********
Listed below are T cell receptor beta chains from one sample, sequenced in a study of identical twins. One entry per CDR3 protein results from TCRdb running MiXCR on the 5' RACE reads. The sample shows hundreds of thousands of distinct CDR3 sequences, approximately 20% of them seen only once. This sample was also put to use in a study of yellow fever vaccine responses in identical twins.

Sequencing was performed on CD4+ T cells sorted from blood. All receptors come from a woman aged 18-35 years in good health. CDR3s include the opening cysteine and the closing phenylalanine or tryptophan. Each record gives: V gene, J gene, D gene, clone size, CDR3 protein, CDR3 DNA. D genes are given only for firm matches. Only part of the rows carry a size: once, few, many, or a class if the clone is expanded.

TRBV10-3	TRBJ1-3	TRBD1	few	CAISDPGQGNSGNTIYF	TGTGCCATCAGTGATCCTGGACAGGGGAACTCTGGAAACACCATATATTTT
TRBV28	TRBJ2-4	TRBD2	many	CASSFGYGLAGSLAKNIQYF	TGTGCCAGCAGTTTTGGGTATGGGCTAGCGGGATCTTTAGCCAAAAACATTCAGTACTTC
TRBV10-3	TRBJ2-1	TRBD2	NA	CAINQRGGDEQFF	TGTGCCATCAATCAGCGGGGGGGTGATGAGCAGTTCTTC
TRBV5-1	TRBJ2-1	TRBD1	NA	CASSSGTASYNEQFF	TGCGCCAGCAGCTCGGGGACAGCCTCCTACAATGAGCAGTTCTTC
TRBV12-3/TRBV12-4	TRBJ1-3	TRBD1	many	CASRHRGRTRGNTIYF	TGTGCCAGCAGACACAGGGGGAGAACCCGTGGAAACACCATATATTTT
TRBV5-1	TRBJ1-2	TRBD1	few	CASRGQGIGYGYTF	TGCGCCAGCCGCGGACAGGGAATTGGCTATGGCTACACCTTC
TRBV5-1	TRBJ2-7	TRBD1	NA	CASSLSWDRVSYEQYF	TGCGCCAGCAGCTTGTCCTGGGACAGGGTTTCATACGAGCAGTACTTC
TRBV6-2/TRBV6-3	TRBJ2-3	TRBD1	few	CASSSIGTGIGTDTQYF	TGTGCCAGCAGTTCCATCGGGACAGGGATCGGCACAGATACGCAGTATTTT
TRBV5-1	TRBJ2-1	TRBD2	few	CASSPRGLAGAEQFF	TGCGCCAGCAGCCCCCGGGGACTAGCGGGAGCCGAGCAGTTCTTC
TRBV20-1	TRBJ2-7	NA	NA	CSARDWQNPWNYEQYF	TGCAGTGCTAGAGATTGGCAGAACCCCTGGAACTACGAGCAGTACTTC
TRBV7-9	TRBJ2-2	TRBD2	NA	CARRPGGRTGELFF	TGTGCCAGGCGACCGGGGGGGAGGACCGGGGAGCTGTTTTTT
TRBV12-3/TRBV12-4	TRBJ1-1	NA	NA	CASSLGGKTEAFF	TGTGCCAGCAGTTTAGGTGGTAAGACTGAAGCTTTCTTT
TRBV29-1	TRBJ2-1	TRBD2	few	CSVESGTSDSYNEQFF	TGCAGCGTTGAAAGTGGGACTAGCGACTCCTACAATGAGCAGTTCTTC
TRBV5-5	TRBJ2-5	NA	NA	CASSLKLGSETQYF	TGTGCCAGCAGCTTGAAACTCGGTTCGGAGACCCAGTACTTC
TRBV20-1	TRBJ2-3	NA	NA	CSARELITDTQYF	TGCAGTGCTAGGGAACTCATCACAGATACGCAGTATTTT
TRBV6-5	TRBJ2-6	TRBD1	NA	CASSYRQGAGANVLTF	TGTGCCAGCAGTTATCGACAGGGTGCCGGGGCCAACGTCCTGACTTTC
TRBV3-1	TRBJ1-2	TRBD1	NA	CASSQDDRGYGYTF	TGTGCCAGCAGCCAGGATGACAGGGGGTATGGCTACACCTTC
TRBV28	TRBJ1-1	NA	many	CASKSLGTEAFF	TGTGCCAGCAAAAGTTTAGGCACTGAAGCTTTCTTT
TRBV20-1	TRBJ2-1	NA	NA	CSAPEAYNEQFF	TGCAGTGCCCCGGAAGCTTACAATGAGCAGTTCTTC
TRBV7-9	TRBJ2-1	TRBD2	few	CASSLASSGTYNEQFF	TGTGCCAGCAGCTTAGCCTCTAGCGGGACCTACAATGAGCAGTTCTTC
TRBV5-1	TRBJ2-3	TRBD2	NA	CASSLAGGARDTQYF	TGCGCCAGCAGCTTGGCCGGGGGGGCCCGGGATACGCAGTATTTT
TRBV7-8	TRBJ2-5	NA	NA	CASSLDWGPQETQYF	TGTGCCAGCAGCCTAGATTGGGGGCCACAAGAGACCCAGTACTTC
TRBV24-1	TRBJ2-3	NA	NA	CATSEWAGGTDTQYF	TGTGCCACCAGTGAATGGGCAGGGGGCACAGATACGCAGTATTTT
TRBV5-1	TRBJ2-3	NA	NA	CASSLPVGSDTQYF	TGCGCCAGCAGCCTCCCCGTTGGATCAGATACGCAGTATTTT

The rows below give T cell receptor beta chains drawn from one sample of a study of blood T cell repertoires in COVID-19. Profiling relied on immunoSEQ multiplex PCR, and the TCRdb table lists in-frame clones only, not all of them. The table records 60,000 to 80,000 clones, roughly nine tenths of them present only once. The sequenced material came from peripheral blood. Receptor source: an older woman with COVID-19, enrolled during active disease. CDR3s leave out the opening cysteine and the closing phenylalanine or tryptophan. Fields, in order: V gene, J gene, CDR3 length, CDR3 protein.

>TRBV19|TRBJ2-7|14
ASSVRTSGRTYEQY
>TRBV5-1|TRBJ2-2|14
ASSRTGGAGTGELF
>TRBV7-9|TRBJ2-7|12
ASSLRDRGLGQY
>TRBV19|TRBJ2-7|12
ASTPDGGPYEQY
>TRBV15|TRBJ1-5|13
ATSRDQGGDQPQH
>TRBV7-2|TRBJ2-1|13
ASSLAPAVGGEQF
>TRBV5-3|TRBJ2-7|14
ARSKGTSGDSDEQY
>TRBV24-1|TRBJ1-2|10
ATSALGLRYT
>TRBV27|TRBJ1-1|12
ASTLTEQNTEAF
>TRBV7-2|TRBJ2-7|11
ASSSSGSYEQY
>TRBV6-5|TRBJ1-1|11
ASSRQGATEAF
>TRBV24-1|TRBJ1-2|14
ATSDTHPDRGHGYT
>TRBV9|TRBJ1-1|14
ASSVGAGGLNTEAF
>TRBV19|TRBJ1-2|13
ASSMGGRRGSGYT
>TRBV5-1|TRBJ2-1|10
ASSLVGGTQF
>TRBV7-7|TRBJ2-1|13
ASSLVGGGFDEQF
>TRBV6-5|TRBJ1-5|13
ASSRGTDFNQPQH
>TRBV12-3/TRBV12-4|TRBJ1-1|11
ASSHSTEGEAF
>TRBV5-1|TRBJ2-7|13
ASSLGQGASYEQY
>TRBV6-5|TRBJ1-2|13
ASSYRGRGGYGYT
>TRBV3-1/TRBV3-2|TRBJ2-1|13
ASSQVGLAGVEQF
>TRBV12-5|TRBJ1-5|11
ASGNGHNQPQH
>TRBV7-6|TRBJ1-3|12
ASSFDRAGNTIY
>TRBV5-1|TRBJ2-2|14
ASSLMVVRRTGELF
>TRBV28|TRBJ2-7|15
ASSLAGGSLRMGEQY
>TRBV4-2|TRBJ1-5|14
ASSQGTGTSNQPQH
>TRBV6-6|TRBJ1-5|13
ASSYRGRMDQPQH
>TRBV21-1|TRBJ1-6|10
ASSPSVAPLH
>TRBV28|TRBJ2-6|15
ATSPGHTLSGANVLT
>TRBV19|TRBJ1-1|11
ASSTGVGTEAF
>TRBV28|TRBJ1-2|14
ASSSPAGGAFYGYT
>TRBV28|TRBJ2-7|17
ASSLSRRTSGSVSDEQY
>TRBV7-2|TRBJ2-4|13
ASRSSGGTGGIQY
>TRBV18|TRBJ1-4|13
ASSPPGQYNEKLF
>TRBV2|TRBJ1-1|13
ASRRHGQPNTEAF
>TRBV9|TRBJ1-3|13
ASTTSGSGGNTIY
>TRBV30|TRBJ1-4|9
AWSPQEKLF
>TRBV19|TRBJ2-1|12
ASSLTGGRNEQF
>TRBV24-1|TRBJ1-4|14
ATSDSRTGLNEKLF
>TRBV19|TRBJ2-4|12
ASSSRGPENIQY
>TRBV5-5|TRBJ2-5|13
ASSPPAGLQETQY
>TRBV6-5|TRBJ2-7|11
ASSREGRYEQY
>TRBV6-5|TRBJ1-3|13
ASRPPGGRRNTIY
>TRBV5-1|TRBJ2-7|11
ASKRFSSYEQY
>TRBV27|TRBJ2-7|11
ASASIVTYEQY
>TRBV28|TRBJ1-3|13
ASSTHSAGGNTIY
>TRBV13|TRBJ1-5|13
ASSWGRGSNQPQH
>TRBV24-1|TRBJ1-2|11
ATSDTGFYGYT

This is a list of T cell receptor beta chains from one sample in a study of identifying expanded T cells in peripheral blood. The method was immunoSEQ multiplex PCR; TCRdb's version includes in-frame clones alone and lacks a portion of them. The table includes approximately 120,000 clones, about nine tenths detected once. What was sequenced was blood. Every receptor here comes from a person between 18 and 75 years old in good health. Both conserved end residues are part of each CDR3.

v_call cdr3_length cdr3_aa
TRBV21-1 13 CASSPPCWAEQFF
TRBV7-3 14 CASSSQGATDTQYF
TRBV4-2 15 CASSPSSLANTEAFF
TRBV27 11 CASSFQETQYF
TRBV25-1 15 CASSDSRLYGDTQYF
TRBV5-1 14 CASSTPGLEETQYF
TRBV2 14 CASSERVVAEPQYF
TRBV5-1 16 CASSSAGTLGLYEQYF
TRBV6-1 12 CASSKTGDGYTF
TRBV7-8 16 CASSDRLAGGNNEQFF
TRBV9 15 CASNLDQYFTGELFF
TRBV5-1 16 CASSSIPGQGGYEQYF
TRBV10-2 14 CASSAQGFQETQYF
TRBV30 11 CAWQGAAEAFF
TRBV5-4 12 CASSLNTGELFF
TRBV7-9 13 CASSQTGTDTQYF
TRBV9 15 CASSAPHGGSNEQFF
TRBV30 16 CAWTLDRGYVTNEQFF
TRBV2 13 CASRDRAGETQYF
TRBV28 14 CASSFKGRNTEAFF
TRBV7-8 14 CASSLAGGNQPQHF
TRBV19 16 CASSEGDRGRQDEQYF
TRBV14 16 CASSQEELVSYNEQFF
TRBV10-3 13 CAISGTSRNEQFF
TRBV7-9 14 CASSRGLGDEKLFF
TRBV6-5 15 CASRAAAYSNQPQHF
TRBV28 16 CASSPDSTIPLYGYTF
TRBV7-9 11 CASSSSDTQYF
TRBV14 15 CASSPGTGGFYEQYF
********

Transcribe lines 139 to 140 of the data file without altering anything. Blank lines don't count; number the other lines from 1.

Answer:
TRBV30 11 CAWQGAAEAFF
TRBV5-4 12 CASSLNTGELFF